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Religious aspects of the conflict in Yemen – no easy answers

Wednesday, April 22nd, 2015

[ by Charles Cameron — an attempt to make it clear how complex the various religious affiliations in the Yemeni conflict are ]
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My latest piece for LapidoMedia, briefing journalists on religious aspects of contemporary news, is now posted there under a slightly modified title:

BRIEFING: The roots of conflict in Yemen – no easy answers

by Charles Cameron – 22nd April 2015

Credit: screencap from PBS Frontline, The Fight for Yemen

Credit: screencap from PBS Frontline, The Fight for Yemen

THE prophet Muhammad is recorded as saying: ‘When disaster threatens, seek refuge in Yemen.’

He spoke those words after he and his small band of followers had been driven out of Mecca, and before it was clear that their emigration – the Hijra – to Medina would prove the success that turned the tide in favor of the new religion. Not surprisingly, then, religion means much to the Yemeni people and Yemen much to pious Muslims.

Indeed, less than a minute into the April 2015 PBS Frontline special on Yemen, reporter Safa Al Ahmad is told by a Houthi informant ‘Our borders are the Holy Quran and the Islamic and Arab world’.

In an article titled The Middle East’s Franz Ferdinand Moment: Why the Islamic State’s claimed attack in Yemen could spark an Arab World War, JM Berger of Brookings gives us context:

‘The crisis in Yemen is one of the more complicated stories to emerge from a complicated region. It involves a cyclone of explosive elements: religious extremism, proxy war, sectarian tension, tribal rivalries, terrorist rivalries and US counterterrorism policies. There is little consensus on which element matters most, although each has its fierce partisans.’

Berger offers the bombing of two Sanaa mosques on March 20 as his candidate for the spark that ignited the current situation in Yemen – just as the bombing of the Shiite al-Askari Mosque in Samarra was a turning point leading to all-out sectarian civil war in Iraq.

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Since Lapido commissioned this piece, they deserve your clicks: please read the rest of the article on the Lapido site.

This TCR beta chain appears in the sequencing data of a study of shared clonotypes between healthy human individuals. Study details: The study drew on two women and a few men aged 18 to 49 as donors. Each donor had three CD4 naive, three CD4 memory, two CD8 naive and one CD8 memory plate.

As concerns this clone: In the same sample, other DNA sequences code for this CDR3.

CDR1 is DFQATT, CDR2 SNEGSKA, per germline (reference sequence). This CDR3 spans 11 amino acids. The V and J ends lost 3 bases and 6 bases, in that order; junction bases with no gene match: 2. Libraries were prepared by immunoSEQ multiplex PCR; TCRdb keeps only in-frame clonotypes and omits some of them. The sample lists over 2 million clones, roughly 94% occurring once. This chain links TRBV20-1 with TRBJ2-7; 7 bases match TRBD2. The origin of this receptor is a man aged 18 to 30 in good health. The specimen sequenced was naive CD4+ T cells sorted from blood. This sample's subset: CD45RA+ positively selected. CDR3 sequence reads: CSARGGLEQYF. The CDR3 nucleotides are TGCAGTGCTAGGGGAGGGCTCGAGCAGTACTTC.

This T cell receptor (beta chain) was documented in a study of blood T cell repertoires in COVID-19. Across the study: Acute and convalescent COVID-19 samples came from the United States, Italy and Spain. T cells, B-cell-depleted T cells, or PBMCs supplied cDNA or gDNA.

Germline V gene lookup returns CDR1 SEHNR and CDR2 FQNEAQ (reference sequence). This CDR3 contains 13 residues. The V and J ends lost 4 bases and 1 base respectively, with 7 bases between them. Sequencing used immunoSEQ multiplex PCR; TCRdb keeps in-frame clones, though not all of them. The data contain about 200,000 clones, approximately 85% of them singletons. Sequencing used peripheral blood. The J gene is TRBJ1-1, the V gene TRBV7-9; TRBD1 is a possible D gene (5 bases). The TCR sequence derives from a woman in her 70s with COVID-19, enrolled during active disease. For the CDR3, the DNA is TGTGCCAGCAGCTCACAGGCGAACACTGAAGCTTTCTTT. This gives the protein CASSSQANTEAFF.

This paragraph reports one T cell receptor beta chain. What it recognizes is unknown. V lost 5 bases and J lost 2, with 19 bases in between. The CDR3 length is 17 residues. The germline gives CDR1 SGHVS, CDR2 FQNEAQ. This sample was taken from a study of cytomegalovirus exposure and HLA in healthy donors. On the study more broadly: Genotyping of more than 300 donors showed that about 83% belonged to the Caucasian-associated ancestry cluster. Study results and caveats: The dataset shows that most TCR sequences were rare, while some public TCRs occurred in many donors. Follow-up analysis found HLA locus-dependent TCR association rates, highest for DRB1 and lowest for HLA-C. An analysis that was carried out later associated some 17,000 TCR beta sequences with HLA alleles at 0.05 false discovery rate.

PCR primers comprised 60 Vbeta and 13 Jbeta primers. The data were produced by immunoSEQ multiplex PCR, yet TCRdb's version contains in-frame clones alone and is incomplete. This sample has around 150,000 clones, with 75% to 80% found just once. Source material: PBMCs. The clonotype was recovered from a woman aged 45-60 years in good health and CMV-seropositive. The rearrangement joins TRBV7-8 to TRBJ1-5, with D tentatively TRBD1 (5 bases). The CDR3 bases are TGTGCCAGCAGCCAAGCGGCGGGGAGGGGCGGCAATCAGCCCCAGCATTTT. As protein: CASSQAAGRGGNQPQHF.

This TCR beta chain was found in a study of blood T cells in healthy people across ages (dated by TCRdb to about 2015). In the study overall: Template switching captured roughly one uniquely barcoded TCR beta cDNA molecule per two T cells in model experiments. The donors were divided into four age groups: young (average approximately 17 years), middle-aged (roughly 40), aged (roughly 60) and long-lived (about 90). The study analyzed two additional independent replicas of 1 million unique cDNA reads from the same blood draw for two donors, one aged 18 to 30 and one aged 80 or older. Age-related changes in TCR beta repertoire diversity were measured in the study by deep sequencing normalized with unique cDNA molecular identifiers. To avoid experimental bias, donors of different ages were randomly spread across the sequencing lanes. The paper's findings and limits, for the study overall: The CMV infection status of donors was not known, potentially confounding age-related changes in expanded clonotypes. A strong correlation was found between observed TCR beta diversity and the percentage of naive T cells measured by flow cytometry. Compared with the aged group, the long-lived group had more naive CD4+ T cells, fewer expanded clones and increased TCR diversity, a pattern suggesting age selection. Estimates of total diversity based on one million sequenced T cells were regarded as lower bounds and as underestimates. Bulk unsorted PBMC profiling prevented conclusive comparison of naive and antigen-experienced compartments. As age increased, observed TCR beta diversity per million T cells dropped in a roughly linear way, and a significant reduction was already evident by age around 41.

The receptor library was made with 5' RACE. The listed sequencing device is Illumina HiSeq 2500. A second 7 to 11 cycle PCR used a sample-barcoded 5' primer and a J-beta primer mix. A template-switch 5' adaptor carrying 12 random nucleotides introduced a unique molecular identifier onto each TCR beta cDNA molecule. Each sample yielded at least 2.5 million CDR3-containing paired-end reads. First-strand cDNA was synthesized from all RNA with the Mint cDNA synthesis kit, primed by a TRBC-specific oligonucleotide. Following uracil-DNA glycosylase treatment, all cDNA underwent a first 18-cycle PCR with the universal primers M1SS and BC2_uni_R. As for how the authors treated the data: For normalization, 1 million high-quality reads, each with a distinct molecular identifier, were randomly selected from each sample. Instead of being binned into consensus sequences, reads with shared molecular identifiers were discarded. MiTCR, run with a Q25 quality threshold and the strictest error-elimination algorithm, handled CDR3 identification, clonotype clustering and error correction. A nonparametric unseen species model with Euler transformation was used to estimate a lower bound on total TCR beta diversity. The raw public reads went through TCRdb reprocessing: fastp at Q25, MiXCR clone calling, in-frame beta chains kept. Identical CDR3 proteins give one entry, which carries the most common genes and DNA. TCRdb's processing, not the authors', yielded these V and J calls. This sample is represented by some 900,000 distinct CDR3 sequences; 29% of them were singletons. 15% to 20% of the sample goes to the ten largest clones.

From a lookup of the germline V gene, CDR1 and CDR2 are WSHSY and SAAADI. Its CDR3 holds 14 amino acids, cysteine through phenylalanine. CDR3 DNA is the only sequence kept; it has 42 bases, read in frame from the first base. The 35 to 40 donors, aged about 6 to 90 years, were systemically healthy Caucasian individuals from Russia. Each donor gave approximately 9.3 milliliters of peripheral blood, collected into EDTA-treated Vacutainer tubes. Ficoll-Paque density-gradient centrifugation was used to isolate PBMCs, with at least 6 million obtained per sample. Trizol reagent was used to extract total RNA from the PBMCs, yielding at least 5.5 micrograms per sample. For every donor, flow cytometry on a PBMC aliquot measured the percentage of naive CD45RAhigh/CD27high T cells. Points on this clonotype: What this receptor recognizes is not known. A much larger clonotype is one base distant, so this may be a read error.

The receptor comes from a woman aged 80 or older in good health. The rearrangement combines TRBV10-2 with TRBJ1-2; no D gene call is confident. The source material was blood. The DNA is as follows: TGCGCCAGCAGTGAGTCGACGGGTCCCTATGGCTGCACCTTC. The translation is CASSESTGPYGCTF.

What’s next for the moon?

Monday, April 20th, 2015

[ by Charles Cameron — Christian eschatology and an Islamic proof of the Quran and Prophet ]
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SPEC DQ prophetic moons

One wonders, what’s next for the moon?

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Anwar al-Awlaki reported that the moon split in two at the Prophet’s request —

— but that was more than a millennium ago.

Boston: Apocalyptic Hopes, Millennial Dreams and Global Jihad

Sunday, April 19th, 2015

[ by Charles Cameron — “The now defunct Center for Millennial Studies at Boston University (1996-2003) brings to the public one final conference on apocalyptic beliefs” ]
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If this was a movie, I’d say the speakers at this conference were a “stellar cast”! Will McCants, Graeme Wood, Cole Bunzel, Timothy Furnish, David Cook, JM Berger, Husain Haqqani.. Paul Berman and Ayaan Hirsi Ali..

I participated in several of the old Center for Millennial Studies conferences that Richard Landes organized around the turn of the millennium, and they were intense academic highlights for me. I thought it very short-sighted when CMS funding was cut after the turn of the year 2000, agreeing with Dr Landes that millenarianism was unlikely to go away any time soon — and AQ, and IS even more so, have more than proven his point — hence this “final” conference.

If you can attend, by all means do — highly recommended. I’m delighted to have been invited to attend myself, and hope to keep Zenpundit readers well informed.

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Apocalyptic Hopes, Millennial Dreams and Global Jihad: May 3-4, 2015, Boston University

Sponsored by the BU History Department and Scholars for Peace in the Middle East

Most Westerners associate the terms apocalyptic and millennial (millenarian) with Christian beliefs about the endtime. Few even know that Muhammad began his career as an apocalyptic prophet predicting the imminent Last Judgment. And yet, for the last thirty years, a wide-ranging group of militants, both Sunni and Shi’i, both in coordination and independently, have, under the apocalyptic belief that now is the time, pursued the millennial goal of spreading Dar al Islam to the entire world. In a manner entirely in keeping with apocalyptic beliefs, but utterly counter-intuitive to outsiders, these Jihadis see the Western-driven transformation of the world as a vehicle for their millennial beliefs, or, to paraphrase Eusebius on the relationship between the Roman Empire and Christianity: Praeparatio Califatae.